Objective: To evaluate the effectiveness of hormone replacement therapy (HRT), clodronate, calcitonin and a clodronate plus calcitonin combination in postmenopausal patients with osteopenia.
Methods: One hundred postmenopausal patients with osteopenia, with bone mineral density (BMD) measurements at least one standard deviation below the mean value for young premenopausal subjects (T score < -1), were studied. They had no contraindications to HRT, clodronate or calcitonin use and were randomized to four different treatment groups. Patients in group I were treated with transdermal estradiol 50 micrograms/day and oral medroxyprogesterone acetate 10 mg/day during the last 12 days of the month; group II received oral clodronate 400 mg/day for 1 month out of every 3 months; group III received calcitonin nasal spray 100 IU/day; and patients in group IV were treated with oral clodronate 400 mg/day for 1 month out of every 3 months plus calcitonin nasal spray 100 IU/day. Elementary calcium 1000 mg/day was supplemented to patients in all groups. Spinal and femoral neck BMD measurements and markers of bone mineral metabolism were measured in each patient before treatment and 6, 12 and 18 months after treatment in 86 patients.
Results: Significant increases in mean lumbar spine BMD were found in the group receiving HRT, and at the end of 18 months there was a 2.69 +/- 0.76% increase, compared with baseline. Mean femoral neck BMD also increased by 2.22 +/- 0.57% in the HRT group; this was significantly different from baseline, resulting in a higher bone mass gain than in the other three groups. Increases in both lumbar spine and femoral neck BMD were found in patients treated with clodronate, although the only significant increase was observed in lumbar spine BMD at the end of 18 months. The mean changes in BMD were not significantly different, compared with the other groups, and at the end of 18 months there was a 2.20 +/- 0.58% increase at the lumbar spine. The mean vertebral and femoral neck BMD did not change significantly throughout the study period in patients receiving calcitonin. At the end of 18 months, there was a 0.13 +/- 0.52% decrease and a 0.11 +/- 0.49% increase in mean lumbar spine and femoral neck BMD, respectively, compared with baseline. The combination of clodronate plus calcitonin increased mean lumbar spine and femoral neck BMD by 2.08 +/- 1.05% and 1.46 +/- 1.09%, respectively, at the end of 18 months, but these increases were not significantly different from those in the groups where these agents were used alone. Significant decreases in bone resorption and in markers of bone formation were observed in all groups.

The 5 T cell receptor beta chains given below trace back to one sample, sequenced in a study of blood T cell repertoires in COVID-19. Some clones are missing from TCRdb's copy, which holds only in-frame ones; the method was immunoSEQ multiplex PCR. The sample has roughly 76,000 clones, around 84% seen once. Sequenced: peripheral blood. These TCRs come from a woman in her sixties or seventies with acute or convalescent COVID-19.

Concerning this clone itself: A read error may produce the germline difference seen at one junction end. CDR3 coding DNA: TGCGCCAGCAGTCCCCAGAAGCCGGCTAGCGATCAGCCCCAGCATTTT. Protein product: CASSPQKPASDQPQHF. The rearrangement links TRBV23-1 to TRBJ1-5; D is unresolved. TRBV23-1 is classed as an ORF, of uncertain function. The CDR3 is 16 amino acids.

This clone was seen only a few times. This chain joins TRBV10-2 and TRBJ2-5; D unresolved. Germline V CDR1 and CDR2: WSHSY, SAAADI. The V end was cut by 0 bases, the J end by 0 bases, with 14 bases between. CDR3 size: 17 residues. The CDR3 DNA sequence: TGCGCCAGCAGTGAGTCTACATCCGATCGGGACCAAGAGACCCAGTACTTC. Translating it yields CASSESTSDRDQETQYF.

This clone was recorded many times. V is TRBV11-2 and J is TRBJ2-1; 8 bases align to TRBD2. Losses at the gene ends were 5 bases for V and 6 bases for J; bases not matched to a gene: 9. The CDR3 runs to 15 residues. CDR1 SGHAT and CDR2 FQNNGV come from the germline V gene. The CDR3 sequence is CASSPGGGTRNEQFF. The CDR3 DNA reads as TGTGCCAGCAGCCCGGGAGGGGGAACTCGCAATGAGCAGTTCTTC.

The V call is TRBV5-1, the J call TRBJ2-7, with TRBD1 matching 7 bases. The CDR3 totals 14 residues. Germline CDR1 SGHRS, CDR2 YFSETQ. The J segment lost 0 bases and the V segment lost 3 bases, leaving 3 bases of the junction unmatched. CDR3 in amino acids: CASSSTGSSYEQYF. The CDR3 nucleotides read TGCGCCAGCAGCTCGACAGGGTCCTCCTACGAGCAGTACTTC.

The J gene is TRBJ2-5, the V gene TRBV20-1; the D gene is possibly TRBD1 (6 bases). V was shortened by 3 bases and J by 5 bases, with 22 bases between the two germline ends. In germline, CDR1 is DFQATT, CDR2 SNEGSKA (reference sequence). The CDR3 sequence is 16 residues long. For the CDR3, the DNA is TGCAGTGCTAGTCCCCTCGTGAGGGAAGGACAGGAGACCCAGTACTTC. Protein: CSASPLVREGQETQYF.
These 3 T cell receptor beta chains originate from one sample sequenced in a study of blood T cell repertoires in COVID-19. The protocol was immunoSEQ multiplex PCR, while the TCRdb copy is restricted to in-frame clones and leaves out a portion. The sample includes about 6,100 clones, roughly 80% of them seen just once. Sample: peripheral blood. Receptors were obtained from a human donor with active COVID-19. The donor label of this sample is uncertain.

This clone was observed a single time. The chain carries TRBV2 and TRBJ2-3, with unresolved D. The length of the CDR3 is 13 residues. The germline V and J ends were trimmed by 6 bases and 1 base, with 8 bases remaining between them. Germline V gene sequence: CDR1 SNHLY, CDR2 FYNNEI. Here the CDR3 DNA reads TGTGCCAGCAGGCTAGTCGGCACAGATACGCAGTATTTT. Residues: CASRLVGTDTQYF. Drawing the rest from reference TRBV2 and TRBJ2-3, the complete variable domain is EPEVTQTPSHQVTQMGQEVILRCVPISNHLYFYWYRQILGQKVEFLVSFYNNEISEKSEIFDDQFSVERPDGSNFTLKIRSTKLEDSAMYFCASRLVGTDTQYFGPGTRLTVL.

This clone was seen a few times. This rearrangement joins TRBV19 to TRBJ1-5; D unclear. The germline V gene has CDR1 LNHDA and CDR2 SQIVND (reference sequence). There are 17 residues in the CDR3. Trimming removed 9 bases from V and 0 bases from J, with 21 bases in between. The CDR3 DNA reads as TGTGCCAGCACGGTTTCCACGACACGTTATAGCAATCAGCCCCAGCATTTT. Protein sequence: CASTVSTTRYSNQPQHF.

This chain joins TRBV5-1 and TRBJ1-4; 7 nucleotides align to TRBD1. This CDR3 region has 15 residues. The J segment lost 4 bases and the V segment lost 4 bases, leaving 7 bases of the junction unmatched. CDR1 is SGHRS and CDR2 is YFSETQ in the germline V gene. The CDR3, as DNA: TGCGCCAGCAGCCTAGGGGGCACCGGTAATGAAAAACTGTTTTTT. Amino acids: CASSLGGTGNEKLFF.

Conclusion: HRT was found to be the most effective treatment regimen in postmenopausal patients with osteopenia, compared with clodronate, calcitonin and a clodronate plus calcitonin combination. Clodronate or calcitonin might be alternatives when HRT is contraindicated or refused by the patient; although calcitonin was found to be less effective. The clodronate plus calcitonin combination was not superior to either of these agents when used alone.